36,000 soldiers, more than 200 aircraft and 60 ships and submarines were involved in mock invasion.Barry Hatton, ASSOCIATED PRESS
20 October 2015
PINHEIRO DA CRUZ, PORTUGAL – U.S. Marines and other NATO troops staged a mock amphibious assault on Europe's coastline Tuesday as part of the alliance's biggest exercise in 13 years – an event intended to demonstrate its conventional military muscle and send a message of warning to potential foes.
The Trident Juncture training event being held through November in Portugal, Spain and Italy involves some 36,000 soldiers, sailors and airmen from some 30 countries, with more than 200 aircraft and over 60 ships and submarines.
It's a show of strength designed to send a message, organizers and analysts say, that NATO possesses the power to deter potential attackers, and it hasn't forgotten about southern Europe despite pressing concerns about Russia's activities on the alliance's eastern border.
Trident Juncture "sends a message (that) the alliance is strong (and) we're going to take care of each other," U.S. Rear Admiral Roy Kitchener, Chief of Staff of NATO Naval Striking and Support Forces, told The Associated Press at the amphibious maneuvers in Portugal on Tuesday.
The weeks of maneuvers are also testing the flagship NATO Response Force – quick-deployment units created in 2014 and due to be ready next year.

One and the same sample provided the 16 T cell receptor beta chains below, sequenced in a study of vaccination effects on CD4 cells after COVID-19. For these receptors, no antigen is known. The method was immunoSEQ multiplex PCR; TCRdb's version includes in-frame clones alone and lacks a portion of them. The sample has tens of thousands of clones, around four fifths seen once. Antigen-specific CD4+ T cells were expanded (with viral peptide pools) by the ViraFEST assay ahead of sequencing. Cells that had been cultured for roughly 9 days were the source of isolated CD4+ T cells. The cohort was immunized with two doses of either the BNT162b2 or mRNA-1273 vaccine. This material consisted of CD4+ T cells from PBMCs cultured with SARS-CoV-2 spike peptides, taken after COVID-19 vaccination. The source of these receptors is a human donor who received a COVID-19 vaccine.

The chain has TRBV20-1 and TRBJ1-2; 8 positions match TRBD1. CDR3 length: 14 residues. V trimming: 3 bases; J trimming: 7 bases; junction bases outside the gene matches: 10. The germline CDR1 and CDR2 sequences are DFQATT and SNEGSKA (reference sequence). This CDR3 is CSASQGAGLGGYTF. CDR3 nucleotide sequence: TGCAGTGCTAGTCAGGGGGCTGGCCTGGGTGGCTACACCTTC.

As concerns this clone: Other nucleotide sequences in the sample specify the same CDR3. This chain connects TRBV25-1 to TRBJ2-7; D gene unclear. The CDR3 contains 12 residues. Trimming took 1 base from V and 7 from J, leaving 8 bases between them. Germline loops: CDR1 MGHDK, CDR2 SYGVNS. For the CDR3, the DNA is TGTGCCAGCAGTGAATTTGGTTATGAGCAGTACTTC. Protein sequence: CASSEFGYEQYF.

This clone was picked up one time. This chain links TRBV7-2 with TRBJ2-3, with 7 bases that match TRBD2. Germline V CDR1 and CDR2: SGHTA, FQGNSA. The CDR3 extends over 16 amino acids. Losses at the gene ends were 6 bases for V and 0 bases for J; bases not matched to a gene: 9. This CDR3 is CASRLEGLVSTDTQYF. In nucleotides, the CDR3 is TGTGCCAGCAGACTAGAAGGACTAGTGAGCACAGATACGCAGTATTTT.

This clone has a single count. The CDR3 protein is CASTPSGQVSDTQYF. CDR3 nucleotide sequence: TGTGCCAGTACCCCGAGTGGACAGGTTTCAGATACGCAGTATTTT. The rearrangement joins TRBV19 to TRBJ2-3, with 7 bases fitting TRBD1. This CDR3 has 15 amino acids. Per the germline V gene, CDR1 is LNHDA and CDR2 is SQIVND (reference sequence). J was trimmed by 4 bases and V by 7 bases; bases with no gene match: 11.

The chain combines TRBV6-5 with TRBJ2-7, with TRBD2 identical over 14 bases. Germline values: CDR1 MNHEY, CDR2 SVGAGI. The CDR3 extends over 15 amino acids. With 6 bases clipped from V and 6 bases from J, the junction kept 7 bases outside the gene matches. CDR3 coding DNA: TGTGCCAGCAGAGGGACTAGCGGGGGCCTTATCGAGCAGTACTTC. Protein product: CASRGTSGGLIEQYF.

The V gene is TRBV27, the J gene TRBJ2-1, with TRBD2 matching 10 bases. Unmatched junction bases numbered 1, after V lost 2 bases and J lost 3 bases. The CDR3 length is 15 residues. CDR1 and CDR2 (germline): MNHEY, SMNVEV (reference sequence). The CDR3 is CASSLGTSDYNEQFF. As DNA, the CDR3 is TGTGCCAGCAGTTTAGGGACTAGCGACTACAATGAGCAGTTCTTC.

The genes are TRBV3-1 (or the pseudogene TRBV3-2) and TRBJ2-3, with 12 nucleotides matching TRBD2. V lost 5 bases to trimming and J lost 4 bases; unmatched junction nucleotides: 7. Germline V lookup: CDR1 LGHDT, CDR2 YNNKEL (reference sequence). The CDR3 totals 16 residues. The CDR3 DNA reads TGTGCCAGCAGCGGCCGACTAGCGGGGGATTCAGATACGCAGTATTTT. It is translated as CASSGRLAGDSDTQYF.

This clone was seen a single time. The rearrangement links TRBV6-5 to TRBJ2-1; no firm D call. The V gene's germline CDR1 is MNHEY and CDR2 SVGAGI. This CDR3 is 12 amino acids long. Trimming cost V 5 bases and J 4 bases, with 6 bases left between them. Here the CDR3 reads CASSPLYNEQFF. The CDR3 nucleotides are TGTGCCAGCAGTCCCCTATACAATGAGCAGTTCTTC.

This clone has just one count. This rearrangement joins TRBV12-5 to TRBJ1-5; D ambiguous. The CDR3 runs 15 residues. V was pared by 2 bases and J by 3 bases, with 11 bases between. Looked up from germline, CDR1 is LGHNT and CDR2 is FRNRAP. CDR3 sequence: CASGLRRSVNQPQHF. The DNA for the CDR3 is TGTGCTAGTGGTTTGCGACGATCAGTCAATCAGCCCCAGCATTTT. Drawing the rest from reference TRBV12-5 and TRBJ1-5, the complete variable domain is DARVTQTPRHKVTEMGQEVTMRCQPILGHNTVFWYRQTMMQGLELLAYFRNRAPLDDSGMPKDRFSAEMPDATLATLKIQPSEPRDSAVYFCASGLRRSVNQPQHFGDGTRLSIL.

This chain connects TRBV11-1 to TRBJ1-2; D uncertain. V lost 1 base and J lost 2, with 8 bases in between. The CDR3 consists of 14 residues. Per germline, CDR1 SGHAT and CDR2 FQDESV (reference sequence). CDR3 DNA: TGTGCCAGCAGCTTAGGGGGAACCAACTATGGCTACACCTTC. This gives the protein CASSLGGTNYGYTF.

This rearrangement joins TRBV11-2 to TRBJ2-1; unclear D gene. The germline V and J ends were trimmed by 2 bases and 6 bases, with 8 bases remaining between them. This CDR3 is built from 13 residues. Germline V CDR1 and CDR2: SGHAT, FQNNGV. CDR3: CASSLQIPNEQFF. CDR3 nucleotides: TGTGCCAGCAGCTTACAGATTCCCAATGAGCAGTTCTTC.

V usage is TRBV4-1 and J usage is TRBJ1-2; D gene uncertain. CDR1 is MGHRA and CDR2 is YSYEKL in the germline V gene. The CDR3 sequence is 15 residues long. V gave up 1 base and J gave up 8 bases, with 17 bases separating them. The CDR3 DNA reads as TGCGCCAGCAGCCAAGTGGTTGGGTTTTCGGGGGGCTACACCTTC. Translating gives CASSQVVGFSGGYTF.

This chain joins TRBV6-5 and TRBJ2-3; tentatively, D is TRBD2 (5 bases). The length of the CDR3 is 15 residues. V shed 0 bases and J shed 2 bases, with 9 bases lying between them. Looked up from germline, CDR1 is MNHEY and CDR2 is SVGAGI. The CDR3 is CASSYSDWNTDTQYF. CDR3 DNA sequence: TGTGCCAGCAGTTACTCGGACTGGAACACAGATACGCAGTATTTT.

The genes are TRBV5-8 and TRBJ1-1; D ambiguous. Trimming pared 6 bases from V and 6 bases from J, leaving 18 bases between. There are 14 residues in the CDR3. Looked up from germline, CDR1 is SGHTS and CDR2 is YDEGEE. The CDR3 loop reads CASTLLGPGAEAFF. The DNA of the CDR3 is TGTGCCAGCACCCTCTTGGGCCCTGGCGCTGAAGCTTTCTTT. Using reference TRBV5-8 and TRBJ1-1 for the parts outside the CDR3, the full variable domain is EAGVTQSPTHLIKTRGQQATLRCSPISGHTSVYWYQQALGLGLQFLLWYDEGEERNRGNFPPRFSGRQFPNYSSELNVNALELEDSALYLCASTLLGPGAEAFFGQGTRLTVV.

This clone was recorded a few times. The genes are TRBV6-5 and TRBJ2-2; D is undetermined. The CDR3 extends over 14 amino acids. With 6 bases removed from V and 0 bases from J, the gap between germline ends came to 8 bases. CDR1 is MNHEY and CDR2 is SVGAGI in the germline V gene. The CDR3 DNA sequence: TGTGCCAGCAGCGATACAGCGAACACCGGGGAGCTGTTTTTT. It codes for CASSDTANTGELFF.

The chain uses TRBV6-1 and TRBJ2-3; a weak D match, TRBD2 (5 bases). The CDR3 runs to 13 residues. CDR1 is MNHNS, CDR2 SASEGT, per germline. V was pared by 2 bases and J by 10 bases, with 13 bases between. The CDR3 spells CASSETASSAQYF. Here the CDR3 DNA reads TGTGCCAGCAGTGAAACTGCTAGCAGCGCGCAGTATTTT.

Huge U.S. Navy hovercraft came from the USS Arlington around 100 kilometers (60 miles) south of the Portuguese capital Lisbon, generating clouds of spray and noise as they delivered U.S. and Portuguese Marines and armored vehicles to the beach while U.S. Navy helicopters flew overhead.
In the imagined scenario, NATO was projecting force to help a friendly country that requested help to re-establish order.
The Trident Juncture exercise "is really about showing that NATO is still apt and capable to deploy a major military force to deter an attack," said Bruno Lete of the German Marshall Fund of the United States, a Brussels-based nonprofit research group. "The symbolism is very important."
He noted that NATO has devoted lots of energy recently to eastern Europe, and "now it is showing it is here to defend southern Europe too." NATO top brass are rethinking their strategy in southern Europe due to events in the Mediterranean, especially Libya and Syria, he said.
The NATO exercise Tuesday was not without mishaps. The beach was too steep for the hovercraft to land at their first attempt, requiring them to go back out to sea and try again, and the first two armored vehicles onto the beach got stuck in the sand.